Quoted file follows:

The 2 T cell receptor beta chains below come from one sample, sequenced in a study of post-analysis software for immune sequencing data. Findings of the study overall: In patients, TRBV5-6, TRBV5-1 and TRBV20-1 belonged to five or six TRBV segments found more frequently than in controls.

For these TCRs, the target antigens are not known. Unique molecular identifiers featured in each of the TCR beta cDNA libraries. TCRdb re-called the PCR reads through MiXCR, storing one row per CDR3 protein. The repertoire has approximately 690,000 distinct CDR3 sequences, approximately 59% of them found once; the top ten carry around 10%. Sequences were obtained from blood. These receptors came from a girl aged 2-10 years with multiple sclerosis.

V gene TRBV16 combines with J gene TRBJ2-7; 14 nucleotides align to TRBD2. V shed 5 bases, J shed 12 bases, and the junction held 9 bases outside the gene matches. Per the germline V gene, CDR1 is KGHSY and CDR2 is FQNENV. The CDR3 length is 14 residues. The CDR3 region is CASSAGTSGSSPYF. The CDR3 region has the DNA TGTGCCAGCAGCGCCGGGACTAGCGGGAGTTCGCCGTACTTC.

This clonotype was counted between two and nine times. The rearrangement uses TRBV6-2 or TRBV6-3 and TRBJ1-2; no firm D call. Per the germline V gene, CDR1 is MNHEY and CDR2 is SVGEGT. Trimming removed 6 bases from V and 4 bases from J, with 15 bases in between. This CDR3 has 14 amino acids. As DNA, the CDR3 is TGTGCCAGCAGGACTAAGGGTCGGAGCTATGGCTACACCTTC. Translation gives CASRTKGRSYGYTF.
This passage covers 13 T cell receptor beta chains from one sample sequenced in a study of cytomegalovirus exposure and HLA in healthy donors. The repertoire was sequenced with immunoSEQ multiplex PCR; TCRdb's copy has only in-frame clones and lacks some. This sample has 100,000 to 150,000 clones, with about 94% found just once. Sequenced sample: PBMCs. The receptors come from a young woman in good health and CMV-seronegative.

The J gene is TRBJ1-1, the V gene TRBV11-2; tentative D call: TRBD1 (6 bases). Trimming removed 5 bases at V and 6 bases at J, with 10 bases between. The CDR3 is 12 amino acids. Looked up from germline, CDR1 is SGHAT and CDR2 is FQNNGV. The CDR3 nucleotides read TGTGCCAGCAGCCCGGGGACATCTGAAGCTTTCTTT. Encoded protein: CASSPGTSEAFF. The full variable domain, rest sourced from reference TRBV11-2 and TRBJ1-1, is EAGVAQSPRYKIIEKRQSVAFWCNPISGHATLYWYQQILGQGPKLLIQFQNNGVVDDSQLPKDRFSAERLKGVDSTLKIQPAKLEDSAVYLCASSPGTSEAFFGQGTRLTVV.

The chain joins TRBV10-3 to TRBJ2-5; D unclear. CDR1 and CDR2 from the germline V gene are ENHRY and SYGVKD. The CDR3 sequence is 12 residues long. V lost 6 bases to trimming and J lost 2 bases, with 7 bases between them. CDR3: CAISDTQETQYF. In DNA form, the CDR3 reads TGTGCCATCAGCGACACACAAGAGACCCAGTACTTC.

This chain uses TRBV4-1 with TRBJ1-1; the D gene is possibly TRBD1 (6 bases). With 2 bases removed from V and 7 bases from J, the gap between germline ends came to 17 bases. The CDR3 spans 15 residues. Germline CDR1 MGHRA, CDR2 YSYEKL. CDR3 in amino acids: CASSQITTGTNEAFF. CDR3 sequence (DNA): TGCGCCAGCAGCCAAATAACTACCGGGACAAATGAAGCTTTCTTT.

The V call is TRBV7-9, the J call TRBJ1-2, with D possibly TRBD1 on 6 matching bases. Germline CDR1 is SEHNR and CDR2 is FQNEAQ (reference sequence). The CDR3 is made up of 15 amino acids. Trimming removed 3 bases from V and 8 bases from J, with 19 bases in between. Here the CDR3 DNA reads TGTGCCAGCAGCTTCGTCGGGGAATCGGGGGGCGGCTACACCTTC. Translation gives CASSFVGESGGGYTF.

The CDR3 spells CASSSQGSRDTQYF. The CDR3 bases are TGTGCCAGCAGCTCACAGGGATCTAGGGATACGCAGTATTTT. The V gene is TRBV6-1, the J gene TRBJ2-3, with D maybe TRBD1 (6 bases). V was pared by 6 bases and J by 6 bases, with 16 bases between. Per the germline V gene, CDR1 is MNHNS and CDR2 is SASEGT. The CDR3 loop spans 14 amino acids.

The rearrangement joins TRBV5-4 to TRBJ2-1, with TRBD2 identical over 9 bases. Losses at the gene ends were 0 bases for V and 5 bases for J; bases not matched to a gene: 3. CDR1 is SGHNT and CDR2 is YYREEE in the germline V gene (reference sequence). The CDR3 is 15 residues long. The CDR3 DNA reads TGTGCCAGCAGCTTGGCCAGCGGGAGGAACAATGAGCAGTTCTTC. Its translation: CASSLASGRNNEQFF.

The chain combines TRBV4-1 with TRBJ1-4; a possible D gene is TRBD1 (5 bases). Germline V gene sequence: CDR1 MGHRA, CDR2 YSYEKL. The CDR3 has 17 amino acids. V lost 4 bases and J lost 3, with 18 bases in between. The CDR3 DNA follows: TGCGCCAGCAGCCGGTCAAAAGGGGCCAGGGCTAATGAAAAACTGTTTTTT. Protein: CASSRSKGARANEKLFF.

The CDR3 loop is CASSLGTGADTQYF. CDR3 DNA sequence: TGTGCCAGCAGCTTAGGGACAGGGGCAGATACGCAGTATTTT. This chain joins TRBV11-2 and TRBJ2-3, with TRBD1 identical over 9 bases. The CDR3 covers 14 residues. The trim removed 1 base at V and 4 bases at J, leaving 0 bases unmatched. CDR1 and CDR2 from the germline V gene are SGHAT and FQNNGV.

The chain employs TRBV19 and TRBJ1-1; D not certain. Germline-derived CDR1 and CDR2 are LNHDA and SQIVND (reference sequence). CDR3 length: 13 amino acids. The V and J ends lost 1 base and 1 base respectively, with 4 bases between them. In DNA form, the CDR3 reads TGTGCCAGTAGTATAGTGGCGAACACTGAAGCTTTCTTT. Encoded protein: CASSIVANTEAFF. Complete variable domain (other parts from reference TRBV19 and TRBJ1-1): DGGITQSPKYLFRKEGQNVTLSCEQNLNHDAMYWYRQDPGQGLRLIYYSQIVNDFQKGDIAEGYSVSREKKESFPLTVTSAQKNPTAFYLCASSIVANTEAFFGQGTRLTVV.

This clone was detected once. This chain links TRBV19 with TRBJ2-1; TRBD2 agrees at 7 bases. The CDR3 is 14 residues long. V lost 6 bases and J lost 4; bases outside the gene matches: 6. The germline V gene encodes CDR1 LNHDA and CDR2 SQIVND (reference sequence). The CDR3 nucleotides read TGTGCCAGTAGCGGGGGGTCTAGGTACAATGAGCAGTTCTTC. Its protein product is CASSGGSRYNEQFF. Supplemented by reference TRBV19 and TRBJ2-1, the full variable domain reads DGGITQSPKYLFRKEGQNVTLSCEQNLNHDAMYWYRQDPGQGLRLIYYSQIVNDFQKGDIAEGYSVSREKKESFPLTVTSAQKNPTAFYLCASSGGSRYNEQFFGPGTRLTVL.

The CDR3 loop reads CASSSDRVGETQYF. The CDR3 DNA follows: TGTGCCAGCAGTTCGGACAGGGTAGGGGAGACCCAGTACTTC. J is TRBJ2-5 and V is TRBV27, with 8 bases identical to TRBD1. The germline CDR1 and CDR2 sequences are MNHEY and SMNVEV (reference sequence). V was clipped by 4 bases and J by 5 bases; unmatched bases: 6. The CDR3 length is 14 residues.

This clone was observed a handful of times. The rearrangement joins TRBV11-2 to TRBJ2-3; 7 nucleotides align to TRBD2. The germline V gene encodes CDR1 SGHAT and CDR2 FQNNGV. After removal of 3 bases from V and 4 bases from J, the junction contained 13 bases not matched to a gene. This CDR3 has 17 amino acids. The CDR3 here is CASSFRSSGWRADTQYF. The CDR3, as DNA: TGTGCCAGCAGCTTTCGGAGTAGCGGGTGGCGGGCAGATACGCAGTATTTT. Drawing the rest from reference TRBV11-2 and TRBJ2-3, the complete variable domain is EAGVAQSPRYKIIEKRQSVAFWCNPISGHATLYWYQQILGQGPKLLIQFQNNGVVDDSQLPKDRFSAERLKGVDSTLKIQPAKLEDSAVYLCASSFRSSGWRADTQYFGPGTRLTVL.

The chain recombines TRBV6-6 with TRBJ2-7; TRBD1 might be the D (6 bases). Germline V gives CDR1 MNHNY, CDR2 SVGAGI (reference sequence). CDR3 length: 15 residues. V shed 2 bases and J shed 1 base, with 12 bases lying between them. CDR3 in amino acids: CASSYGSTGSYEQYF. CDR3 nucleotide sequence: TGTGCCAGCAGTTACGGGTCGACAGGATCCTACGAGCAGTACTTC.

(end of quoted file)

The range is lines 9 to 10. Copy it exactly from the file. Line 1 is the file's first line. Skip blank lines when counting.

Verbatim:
The V call is TRBV7-9, the J call TRBJ1-2, with D possibly TRBD1 on 6 matching bases. Germline CDR1 is SEHNR and CDR2 is FQNEAQ (reference sequence). The CDR3 is made up of 15 amino acids. Trimming removed 3 bases from V and 8 bases from J, with 19 bases in between. Here the CDR3 DNA reads TGTGCCAGCAGCTTCGTCGGGGAATCGGGGGGCGGCTACACCTTC. Translation gives CASSFVGESGGGYTF.

The CDR3 spells CASSSQGSRDTQYF. The CDR3 bases are TGTGCCAGCAGCTCACAGGGATCTAGGGATACGCAGTATTTT. The V gene is TRBV6-1, the J gene TRBJ2-3, with D maybe TRBD1 (6 bases). V was pared by 6 bases and J by 6 bases, with 16 bases between. Per the germline V gene, CDR1 is MNHNS and CDR2 is SASEGT. The CDR3 loop spans 14 amino acids.